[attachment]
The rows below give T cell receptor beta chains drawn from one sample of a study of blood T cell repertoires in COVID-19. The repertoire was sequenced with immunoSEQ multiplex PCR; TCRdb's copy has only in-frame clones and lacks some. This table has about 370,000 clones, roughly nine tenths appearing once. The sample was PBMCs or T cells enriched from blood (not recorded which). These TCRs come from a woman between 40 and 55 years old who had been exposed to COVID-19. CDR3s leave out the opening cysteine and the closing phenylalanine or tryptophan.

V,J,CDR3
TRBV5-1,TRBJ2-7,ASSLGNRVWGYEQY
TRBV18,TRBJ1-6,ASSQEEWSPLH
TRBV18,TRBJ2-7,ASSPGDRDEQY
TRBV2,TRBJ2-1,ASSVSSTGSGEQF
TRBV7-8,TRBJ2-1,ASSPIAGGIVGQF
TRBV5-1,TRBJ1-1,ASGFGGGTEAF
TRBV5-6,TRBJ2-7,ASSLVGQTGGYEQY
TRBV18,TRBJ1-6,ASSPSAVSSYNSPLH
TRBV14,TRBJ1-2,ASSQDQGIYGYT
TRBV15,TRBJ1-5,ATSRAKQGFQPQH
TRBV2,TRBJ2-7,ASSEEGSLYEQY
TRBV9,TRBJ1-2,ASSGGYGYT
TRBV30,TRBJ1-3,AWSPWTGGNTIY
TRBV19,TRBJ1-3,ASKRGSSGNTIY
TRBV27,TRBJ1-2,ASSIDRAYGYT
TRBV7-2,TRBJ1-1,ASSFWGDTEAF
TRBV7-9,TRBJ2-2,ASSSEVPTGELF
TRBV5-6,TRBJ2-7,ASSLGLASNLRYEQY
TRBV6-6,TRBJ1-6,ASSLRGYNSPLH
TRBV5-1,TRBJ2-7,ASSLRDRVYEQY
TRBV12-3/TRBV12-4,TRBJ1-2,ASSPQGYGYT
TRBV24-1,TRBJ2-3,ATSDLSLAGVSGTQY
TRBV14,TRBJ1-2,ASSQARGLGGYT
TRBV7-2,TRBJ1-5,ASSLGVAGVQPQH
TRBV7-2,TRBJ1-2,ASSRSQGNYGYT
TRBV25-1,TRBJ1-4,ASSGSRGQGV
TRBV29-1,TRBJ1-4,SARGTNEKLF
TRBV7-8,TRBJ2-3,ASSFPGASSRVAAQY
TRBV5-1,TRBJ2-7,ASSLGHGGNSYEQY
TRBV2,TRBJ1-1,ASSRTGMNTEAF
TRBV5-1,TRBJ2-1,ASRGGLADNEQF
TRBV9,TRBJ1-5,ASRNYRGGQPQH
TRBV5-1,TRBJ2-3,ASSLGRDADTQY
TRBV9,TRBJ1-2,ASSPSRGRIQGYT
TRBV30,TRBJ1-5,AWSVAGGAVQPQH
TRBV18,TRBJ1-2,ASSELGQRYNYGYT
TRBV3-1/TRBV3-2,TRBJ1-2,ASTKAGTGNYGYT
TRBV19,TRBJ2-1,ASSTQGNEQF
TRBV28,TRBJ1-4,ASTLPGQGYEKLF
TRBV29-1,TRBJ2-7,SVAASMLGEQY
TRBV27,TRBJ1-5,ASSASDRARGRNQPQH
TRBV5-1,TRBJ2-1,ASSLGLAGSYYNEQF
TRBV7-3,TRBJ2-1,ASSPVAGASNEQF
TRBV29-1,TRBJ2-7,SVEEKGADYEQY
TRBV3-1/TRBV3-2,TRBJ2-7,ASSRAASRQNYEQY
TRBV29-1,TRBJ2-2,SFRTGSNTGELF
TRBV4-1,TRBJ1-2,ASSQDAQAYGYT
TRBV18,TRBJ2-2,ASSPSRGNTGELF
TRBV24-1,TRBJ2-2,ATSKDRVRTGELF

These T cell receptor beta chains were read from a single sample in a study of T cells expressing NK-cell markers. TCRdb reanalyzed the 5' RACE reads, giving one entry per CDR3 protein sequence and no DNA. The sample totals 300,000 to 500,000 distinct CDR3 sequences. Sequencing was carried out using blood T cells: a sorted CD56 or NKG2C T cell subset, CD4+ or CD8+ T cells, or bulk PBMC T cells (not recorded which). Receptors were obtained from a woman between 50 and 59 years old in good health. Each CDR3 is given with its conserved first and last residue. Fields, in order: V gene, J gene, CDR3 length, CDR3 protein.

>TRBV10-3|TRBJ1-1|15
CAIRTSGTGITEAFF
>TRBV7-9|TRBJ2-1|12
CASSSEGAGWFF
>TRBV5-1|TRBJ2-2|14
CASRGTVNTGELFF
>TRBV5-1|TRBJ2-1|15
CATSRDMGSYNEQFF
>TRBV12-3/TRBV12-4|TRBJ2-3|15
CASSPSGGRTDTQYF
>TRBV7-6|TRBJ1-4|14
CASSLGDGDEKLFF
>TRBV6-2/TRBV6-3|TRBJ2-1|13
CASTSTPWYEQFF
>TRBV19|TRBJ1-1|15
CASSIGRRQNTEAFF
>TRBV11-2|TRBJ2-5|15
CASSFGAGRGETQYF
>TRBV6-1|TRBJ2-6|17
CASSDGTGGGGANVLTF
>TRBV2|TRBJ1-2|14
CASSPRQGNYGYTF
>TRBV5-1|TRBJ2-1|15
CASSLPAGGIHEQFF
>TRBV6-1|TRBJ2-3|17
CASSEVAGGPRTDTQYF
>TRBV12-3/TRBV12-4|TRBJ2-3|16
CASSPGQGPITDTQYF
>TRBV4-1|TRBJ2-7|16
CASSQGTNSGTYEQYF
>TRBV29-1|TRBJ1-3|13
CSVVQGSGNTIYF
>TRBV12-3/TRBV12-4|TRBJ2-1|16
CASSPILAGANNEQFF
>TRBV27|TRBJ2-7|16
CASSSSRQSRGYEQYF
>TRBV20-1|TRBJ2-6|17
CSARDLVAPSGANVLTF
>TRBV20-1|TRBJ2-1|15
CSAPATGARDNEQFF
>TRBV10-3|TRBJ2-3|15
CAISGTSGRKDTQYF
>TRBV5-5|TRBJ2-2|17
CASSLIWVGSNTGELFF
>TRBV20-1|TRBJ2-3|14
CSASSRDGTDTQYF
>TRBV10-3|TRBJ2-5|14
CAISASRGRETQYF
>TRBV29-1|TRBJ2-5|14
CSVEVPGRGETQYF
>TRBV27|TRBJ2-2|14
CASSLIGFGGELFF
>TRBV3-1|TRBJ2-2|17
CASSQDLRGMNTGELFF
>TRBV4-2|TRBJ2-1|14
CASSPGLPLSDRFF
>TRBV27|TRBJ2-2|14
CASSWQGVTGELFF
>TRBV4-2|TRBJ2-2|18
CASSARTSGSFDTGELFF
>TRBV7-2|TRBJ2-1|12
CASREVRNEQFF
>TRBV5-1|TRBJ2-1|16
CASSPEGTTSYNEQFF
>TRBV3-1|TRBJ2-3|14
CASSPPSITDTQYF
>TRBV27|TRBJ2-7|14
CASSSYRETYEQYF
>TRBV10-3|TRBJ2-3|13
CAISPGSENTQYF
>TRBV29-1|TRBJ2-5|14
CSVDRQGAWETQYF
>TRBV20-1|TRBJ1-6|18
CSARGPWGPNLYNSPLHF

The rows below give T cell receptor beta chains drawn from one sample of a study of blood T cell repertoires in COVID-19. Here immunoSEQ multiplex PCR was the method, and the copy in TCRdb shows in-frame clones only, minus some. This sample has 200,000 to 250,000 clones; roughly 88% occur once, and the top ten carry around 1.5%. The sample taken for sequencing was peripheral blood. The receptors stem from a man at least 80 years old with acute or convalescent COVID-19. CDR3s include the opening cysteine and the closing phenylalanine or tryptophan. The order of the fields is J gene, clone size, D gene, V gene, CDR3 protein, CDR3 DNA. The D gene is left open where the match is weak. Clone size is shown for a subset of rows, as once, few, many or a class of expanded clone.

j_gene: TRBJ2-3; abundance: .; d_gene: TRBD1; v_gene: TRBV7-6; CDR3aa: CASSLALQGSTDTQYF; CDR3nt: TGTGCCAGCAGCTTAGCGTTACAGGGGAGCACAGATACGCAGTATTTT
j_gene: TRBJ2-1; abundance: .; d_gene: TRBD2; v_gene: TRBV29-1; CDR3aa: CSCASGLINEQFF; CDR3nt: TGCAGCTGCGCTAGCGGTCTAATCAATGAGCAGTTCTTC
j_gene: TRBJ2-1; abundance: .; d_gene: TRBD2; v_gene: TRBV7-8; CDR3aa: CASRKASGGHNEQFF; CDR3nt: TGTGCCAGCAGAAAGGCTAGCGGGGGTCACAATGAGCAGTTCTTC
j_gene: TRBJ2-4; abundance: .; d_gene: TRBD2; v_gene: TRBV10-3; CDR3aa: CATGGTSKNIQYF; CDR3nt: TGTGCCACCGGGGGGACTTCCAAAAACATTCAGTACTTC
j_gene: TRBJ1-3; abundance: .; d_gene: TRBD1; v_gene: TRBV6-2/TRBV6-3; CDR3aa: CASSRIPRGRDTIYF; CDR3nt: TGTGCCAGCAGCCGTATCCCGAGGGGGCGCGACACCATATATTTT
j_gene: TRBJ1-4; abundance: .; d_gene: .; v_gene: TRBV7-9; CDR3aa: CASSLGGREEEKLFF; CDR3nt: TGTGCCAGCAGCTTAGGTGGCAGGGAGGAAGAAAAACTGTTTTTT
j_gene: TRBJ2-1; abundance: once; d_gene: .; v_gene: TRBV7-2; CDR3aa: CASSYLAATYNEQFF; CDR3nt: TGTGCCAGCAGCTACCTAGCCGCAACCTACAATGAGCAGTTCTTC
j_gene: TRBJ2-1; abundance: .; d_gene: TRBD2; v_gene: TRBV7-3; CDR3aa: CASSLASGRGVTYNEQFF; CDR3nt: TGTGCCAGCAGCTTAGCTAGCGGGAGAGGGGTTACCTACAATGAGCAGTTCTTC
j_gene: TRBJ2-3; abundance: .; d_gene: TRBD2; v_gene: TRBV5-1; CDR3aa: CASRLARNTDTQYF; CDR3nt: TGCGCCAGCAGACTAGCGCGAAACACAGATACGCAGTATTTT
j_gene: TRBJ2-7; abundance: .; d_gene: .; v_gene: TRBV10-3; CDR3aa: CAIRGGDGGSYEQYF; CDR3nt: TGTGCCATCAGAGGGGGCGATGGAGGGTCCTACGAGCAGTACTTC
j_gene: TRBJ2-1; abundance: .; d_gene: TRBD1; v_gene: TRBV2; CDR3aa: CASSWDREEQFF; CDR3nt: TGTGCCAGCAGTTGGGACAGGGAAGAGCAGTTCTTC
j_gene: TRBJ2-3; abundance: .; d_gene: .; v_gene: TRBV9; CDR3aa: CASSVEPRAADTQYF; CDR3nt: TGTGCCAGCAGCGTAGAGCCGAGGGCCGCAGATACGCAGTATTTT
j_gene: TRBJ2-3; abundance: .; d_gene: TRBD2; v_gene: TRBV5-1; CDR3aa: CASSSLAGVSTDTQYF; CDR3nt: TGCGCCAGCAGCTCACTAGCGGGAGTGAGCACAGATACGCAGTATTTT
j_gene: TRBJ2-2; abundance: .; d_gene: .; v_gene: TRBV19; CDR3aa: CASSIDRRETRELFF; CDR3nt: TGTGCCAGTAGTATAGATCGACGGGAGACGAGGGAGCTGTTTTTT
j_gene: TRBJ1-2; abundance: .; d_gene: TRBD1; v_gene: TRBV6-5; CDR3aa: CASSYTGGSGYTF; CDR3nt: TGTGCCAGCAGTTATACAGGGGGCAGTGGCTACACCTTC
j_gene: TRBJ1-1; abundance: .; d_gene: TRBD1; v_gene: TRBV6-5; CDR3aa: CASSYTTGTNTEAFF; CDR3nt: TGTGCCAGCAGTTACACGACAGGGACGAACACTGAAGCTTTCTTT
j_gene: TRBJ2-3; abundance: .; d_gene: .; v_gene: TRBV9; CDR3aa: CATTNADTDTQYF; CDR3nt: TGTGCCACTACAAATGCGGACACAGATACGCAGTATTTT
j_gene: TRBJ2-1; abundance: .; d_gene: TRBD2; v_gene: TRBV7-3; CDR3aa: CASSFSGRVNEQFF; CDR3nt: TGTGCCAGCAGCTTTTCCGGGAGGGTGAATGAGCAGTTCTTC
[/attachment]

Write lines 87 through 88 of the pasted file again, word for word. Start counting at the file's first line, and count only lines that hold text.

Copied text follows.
>TRBV27|TRBJ2-7|16
CASSSSRQSRGYEQYF